This article describes requirements for synthetic adversaries for urban combat training and a prototype application, MOUTBots. MOUTBots use a commercial computer game to define, implement, and test basic behavior representation requirements and the Soar architecture as the engine for knowledge representation and execution. The article describes how these components aided the development of the prototype and presents an initial evaluation against competence, taskability, fidelity, variability, transparency, and efficiency requirements.
TACAIR-SOAR is an intelligent, rule-based system that generates believable humanlike behavior for large-scale, distributed military simulations. The system is capable of executing most of the airborne missions that the U.S. military flies in fixed-wing aircraft. It accomplishes its missions by integrating a wide variety of intelligent capabilities, including real-time hierarchical execution of complex goals and plans, communication and coordination with humans and simulated entities, maintenance of situational awareness, and the ability to accept and respond to new orders while in flight. The system is currentl y deployed at the Oceana Naval Air Station WISSARD (what-if simulation system for advanced research and development) Lab and the Air Force Research Laboratory in Mesa, Arizona.
Interactive simulation environments constitute one of today's promising emerging technologies, with applications in areas such as education, manufacturing, entertainment, and training. These environments are also rich domains for building and investigating intelligent automated agents, with requirements for the integration of a variety of agent capabilities but without the costs and demands of low-level perceptual processing or robotic control. Our current target is intelligent automated pilots for battlefield-simulation environments. This article provides an overview of this domain and project by analyzing the challenges that automated pilots face in battlefield simulations, describing how TacAir-Soar is successfully able to address many of them -- TacAir-Soar pilots have already successfully participated in constrained air-combat simulations against expert human pilots -- and discussing the issues involved in resolving the remaining research challenges.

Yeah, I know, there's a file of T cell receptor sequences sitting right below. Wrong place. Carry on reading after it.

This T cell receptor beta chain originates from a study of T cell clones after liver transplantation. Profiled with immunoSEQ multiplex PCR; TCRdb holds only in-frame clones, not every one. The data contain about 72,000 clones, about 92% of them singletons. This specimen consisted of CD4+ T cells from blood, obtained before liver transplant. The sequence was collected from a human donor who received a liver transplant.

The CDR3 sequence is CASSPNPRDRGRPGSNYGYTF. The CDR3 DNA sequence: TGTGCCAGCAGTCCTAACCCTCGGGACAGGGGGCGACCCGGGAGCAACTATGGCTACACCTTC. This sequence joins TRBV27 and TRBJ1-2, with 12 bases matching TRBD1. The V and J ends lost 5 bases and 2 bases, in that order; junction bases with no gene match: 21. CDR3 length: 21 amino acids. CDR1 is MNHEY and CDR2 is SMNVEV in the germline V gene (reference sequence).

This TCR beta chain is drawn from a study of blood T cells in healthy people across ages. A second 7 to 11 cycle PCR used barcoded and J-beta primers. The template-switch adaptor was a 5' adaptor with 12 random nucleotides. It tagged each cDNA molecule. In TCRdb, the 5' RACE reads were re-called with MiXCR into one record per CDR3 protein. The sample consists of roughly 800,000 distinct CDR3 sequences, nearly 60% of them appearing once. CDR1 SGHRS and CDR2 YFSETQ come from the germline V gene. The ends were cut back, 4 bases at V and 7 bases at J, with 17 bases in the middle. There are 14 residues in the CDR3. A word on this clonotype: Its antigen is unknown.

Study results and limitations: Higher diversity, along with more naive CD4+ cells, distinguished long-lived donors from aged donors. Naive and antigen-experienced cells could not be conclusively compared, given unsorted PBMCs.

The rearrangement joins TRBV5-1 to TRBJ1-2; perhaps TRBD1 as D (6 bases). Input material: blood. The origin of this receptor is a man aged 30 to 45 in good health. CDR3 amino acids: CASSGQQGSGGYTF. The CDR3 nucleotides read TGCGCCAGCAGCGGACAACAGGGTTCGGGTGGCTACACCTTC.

Laird, John E., Rosenbloom, Paul S.
Allen Newell was one of the founders and truly great scientists of AI. His contributions included foundational concepts and ground-breaking systems. His career was defined by the pursuit of a single, fundamental issue: the nature of the human mind. This article traces his pursuit from his early work on search and list processing in systems such as the LOGIC THEORIST and the GENERAL PROBLEM SOLVER; through his work on problem spaces, human problem solving, and production systems; through his final work on unified theories of cognition and SOAR.
Over the last eight years, four workshops on machine learning have been held. Participation in these workshops was by invitation only. In response to the rapid growth in the number of researchers active in machine learning, it was decided that the fifth meeting should be a conference with open attendance and full review for presented papers. Thus, the first open conference on machine learning took place 12 to 14 June 1988 at The University of Michigan at Ann Arbor.